"This is where the years come in handy," said the defenseman. "The nerves and everything are really [not a factor], it's more you really now what to expect of yourself and what's expected of you.

"It's just a matter of going out and doing it."

3:23 p.m.
The task remains the same...

Boston Bruins' Shawn Thornton celebrates his goal against the Montreal Canadiens with teammate Aaron Ward in the second period during Game 3 of an NHL quarterfinals playoff hockey game Monday, April 20, 2009 in Montreal. (AP Photo/The Canadian Press, Paul Chiasson)
“Nothing changed from what we set out to do in Carolina, which is to steal a game,” said B's defenseman Aaron Ward. “You have to take the same approach they took coming into Boston.

“If you come away with a victory, one out of two, then you’ve accomplished it.”

Ward explained that the B’s have one job right, now: “Getting that one victory [tonight].”

The veteran backliner said there is no panic in the B’s.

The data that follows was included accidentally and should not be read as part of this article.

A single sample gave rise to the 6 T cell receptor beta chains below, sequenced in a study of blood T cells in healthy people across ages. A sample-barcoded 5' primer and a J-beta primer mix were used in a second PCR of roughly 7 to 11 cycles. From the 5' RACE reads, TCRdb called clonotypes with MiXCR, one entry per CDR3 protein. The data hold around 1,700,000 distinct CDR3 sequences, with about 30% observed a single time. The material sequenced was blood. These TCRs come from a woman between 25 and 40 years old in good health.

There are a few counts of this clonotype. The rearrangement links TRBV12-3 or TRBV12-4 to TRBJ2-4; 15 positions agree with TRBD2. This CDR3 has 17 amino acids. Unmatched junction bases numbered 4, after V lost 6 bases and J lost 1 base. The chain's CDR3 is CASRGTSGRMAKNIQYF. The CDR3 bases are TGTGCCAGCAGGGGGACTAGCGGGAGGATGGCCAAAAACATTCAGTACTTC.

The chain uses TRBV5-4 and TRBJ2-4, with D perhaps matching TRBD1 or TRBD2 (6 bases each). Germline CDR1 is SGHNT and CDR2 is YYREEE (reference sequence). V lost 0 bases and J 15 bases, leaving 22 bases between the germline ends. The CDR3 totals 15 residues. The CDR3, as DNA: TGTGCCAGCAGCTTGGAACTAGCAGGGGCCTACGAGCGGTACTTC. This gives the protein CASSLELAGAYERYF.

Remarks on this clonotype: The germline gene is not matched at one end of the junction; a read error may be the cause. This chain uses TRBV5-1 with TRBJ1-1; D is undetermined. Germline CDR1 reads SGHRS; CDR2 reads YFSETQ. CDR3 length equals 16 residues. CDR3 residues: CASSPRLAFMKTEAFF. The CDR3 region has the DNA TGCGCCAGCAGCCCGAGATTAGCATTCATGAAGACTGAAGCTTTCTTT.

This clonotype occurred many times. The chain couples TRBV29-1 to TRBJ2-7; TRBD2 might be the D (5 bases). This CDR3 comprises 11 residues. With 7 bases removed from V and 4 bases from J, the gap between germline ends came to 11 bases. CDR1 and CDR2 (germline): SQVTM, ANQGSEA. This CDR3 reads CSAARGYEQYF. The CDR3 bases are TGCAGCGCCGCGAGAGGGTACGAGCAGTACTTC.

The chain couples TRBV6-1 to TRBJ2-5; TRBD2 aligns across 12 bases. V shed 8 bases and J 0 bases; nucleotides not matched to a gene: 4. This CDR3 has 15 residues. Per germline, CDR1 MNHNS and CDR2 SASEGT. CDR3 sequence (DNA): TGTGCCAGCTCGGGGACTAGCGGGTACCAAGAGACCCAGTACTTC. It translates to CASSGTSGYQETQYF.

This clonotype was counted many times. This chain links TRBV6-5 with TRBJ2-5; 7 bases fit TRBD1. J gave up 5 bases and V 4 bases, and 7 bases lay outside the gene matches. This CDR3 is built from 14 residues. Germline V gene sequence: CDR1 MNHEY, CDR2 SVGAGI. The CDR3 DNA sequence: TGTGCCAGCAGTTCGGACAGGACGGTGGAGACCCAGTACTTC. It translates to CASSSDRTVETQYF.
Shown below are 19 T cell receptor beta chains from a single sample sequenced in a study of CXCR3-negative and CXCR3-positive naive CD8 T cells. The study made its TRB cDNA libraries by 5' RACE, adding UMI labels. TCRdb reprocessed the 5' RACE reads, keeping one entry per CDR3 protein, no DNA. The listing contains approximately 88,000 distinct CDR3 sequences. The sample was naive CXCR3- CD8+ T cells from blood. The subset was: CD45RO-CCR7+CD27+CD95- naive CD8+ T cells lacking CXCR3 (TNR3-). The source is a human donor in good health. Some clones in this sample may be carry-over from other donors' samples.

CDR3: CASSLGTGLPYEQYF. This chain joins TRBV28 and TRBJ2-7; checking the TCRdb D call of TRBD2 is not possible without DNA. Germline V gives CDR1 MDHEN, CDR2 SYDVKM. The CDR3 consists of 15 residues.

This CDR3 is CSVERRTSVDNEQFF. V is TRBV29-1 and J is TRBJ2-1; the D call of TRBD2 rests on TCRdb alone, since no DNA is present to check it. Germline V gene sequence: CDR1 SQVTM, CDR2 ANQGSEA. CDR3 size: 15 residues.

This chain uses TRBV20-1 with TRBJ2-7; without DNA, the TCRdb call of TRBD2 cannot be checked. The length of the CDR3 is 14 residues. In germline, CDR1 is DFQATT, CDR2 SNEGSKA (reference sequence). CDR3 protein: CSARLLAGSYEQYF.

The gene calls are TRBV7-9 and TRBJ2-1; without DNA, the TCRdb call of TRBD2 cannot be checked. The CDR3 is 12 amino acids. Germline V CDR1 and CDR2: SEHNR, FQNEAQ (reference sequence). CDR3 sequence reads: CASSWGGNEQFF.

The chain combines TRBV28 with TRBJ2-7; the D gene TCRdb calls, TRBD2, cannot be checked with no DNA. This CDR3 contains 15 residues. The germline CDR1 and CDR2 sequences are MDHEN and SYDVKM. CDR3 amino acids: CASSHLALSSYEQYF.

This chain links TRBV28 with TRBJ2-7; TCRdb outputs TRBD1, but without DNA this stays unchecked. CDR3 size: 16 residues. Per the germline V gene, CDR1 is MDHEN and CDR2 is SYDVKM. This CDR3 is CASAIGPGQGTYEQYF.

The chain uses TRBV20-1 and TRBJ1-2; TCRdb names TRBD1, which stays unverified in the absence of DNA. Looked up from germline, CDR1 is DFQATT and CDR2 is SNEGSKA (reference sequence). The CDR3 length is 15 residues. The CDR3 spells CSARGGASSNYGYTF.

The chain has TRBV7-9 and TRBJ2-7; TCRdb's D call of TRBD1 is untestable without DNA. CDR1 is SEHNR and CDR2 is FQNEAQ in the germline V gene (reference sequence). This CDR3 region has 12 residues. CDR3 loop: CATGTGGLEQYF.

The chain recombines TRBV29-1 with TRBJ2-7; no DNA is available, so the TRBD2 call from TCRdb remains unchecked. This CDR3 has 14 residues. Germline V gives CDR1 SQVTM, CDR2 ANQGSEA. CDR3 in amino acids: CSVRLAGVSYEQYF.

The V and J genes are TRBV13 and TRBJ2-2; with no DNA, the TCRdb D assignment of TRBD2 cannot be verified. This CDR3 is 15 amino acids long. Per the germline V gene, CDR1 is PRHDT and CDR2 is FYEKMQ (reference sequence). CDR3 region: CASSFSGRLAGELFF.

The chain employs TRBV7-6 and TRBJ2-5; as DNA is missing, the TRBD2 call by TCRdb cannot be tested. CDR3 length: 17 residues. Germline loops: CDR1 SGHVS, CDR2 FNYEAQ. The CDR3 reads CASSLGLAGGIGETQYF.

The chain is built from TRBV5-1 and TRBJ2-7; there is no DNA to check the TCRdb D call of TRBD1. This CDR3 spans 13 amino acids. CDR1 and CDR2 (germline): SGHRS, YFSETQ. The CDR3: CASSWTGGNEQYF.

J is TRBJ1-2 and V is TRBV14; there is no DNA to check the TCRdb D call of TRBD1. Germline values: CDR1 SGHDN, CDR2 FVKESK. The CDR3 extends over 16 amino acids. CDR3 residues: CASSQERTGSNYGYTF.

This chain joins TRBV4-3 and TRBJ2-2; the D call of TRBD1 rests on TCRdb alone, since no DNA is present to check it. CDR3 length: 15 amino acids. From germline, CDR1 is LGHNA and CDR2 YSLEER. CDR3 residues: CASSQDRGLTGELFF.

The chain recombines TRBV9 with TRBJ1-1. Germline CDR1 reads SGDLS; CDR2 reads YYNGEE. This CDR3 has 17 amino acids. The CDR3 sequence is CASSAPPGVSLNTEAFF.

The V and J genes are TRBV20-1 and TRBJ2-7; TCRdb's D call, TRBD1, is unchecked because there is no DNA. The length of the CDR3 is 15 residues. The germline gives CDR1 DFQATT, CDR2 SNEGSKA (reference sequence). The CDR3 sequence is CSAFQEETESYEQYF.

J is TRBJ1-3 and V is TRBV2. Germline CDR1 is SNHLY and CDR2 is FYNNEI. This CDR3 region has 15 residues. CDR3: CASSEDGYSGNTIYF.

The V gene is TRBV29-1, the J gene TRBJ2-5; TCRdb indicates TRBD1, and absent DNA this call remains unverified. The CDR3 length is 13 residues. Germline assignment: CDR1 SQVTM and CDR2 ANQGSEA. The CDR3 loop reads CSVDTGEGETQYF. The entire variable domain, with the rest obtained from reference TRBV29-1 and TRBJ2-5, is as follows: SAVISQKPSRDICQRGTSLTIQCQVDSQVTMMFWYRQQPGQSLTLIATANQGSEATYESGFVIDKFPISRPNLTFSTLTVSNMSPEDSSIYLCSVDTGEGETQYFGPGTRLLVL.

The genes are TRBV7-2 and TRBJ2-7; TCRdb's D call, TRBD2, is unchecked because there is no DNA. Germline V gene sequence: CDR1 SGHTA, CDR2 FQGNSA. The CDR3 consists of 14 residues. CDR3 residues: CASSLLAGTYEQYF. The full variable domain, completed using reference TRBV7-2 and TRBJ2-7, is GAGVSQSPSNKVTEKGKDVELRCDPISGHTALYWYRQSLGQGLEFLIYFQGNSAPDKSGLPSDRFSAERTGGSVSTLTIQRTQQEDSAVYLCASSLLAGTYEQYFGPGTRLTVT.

“We knew what our plan was,” he said. “It was coming here and getting a victory.

“We have to do exactly what they did to us in Boston.”

And the game can’t come fast enough for Ward.

“I like getting to the rink and getting that bitter taste out of my mouth,” he said. “That’s not the way you really want to lost a game.

“But maybe [the break] was good, because now maybe we have a little bit more disdain for that team,” said Ward, who said his sights were set on 7:30 p.m.

“I’m excited to see it come.”

1:12 p.m.
Boston Bruins coach Claude Julien points during the first period against the Carolina Hurricanes in Game 2 of an NHL hockey Eastern Conference semifinal series Sunday, May 3, 2009, in Boston. (AP Photo/Charles Krupa)
Back to the hotel from pregame skate.

After practice, Coach Claude Julien said that the Bruins did video on Thursday between Game 3 & 4.

"We always analyze the games," he said. "Win or lose, it's something that we do.

"We pull clips that help us out and clips that show where we are failing.

"Then you take it from there," said Julien.

Julien emphasized that the B's mindset has not changed, despite being down 2-1 in the best of seven game series with Carolina.

"We just made the adjustments," continued Julien. "We watched video and we hopefully made the right adjustments for tonight."

The message remains the same.